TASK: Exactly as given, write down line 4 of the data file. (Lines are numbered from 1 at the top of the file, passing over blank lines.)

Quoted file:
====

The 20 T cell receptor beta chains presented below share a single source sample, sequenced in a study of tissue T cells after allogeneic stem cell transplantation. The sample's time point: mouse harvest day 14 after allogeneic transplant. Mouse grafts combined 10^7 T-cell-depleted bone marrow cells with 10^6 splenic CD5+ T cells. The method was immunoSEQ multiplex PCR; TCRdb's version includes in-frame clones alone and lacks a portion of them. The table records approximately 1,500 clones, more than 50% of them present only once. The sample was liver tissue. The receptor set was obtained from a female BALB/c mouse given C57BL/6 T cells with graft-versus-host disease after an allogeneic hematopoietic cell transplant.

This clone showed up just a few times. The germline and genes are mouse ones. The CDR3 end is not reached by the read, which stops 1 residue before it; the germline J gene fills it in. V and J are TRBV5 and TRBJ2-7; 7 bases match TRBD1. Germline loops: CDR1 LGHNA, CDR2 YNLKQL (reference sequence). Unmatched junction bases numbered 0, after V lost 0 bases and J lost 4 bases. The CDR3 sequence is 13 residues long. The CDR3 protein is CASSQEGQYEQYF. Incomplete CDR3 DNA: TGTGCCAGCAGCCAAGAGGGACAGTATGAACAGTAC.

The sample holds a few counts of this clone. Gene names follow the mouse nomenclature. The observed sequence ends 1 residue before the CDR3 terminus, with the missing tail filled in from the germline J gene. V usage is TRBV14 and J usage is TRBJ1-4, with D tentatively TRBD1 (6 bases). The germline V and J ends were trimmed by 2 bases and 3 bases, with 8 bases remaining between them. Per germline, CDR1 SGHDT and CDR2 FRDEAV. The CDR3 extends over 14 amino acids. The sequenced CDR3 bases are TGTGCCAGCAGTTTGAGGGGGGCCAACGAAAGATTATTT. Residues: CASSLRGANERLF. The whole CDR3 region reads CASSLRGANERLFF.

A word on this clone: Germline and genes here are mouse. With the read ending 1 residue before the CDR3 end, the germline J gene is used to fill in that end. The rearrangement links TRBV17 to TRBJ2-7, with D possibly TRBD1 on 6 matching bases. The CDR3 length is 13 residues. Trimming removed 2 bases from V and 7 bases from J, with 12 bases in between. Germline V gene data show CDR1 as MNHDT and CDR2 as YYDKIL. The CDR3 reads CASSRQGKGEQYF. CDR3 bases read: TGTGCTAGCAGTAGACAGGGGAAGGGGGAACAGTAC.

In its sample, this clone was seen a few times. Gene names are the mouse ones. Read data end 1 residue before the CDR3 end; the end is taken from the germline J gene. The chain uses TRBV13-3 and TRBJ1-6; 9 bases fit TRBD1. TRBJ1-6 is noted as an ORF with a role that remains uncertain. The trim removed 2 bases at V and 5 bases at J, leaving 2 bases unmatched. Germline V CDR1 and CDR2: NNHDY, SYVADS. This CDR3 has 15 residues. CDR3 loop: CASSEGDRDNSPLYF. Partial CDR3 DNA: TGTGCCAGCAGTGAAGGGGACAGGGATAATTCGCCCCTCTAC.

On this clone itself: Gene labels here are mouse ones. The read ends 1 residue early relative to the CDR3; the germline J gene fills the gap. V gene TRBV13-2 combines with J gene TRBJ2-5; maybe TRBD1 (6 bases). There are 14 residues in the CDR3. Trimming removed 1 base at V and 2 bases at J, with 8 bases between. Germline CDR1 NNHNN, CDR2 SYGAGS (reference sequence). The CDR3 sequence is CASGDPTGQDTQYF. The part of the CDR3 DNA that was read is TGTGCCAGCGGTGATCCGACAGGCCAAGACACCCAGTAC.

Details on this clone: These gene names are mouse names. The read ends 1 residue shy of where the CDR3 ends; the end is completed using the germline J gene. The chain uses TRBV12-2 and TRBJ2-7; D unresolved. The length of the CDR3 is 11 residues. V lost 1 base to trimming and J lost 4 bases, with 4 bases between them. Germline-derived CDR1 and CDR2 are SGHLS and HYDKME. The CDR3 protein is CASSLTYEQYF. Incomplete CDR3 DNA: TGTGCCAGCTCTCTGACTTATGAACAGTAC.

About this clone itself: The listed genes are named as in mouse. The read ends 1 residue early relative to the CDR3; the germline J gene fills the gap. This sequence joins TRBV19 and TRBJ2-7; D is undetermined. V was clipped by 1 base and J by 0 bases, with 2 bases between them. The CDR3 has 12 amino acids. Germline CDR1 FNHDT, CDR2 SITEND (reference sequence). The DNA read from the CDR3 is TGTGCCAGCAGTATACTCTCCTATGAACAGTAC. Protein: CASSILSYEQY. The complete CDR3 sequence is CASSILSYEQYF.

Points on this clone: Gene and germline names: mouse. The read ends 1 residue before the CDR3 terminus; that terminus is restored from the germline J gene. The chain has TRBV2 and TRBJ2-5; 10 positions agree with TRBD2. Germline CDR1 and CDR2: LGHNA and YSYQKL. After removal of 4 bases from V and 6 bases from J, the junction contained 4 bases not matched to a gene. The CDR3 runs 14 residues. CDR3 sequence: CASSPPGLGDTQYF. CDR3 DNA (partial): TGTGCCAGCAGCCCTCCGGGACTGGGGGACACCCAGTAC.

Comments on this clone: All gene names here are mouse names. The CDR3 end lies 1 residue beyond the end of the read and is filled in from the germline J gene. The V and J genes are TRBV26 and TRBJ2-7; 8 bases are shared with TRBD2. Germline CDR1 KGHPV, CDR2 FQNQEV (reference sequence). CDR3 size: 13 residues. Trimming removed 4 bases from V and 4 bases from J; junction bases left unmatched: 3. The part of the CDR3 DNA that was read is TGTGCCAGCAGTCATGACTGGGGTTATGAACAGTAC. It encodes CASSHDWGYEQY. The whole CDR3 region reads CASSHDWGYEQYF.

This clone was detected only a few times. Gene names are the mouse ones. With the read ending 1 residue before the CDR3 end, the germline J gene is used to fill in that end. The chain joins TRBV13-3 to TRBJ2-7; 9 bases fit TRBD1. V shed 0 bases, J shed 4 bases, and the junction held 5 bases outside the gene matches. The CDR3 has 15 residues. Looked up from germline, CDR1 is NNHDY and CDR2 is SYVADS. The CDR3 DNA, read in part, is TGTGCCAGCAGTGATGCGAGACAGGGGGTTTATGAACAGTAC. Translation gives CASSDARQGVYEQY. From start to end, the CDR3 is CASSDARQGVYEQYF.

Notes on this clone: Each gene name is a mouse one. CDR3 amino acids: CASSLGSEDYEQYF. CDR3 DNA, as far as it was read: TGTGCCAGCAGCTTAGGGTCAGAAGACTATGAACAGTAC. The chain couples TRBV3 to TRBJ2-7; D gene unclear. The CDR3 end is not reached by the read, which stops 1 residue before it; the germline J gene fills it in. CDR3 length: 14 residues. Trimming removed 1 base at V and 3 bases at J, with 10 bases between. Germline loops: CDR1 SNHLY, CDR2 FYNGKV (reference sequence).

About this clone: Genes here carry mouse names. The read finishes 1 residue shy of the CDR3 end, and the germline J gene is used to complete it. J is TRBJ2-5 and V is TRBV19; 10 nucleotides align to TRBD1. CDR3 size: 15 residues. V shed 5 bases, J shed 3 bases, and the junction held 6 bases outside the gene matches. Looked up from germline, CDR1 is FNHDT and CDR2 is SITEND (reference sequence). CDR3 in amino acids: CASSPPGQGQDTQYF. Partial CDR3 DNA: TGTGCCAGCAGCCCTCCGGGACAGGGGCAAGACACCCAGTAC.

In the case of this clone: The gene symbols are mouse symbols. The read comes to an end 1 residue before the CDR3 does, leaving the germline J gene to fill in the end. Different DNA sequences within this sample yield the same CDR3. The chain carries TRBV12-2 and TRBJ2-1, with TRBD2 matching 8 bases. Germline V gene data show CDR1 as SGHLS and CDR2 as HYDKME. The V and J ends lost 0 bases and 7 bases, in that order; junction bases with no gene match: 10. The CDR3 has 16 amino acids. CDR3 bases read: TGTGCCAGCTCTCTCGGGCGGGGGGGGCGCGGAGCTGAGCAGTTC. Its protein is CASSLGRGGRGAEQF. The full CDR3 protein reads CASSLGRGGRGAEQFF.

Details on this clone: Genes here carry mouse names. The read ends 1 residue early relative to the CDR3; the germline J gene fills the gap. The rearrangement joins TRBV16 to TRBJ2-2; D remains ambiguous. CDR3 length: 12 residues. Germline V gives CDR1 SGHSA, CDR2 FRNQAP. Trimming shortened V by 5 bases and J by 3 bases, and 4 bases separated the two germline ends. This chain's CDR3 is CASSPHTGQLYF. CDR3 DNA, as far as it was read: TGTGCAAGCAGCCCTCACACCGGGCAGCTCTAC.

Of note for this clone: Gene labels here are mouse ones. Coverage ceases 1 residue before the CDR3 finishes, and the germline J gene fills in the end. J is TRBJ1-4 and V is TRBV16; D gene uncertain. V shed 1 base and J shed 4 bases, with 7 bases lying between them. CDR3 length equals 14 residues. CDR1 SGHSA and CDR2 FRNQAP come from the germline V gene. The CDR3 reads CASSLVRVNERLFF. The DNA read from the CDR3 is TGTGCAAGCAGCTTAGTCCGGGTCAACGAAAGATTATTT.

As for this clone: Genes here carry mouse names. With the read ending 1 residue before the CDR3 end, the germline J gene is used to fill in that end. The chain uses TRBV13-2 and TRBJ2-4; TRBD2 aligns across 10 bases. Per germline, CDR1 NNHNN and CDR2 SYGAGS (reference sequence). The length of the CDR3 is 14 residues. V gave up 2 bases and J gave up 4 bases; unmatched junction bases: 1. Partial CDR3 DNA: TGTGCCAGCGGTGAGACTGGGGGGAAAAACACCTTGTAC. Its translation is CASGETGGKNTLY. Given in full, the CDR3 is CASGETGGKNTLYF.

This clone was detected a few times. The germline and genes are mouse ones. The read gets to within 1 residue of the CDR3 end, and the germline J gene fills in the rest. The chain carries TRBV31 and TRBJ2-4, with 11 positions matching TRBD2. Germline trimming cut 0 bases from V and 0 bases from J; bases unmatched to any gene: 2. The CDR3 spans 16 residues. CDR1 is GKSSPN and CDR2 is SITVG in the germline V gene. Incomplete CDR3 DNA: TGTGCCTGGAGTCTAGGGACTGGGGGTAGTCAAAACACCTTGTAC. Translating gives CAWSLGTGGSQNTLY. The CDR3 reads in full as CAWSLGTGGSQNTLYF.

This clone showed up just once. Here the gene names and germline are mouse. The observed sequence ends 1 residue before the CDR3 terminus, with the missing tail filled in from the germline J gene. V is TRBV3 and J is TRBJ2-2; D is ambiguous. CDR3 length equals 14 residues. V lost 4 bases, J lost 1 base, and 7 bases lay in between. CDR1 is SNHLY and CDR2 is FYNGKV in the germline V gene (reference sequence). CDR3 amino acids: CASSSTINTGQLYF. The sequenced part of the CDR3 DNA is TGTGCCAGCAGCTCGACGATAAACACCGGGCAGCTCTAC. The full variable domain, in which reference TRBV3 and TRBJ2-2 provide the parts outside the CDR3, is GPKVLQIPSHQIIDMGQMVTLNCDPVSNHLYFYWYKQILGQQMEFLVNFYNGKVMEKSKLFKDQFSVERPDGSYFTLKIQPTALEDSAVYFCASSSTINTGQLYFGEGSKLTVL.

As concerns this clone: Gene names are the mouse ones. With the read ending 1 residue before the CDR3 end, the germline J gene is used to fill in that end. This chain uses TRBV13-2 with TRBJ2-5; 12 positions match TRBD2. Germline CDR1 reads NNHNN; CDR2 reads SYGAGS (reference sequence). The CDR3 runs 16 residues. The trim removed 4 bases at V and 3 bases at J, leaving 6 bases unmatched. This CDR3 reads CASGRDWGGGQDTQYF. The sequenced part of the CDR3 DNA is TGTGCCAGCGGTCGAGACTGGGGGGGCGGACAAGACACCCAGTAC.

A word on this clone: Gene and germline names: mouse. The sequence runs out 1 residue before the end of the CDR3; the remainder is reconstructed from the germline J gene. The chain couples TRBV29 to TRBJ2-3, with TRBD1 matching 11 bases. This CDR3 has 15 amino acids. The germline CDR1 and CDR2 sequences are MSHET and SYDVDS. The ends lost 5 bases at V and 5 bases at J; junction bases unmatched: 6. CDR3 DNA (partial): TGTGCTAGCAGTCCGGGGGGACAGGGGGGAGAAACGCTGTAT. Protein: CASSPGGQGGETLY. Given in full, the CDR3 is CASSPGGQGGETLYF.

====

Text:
A word on this clone: Germline and genes here are mouse. With the read ending 1 residue before the CDR3 end, the germline J gene is used to fill in that end. The rearrangement links TRBV17 to TRBJ2-7, with D possibly TRBD1 on 6 matching bases. The CDR3 length is 13 residues. Trimming removed 2 bases from V and 7 bases from J, with 12 bases in between. Germline V gene data show CDR1 as MNHDT and CDR2 as YYDKIL. The CDR3 reads CASSRQGKGEQYF. CDR3 bases read: TGTGCTAGCAGTAGACAGGGGAAGGGGGAACAGTAC.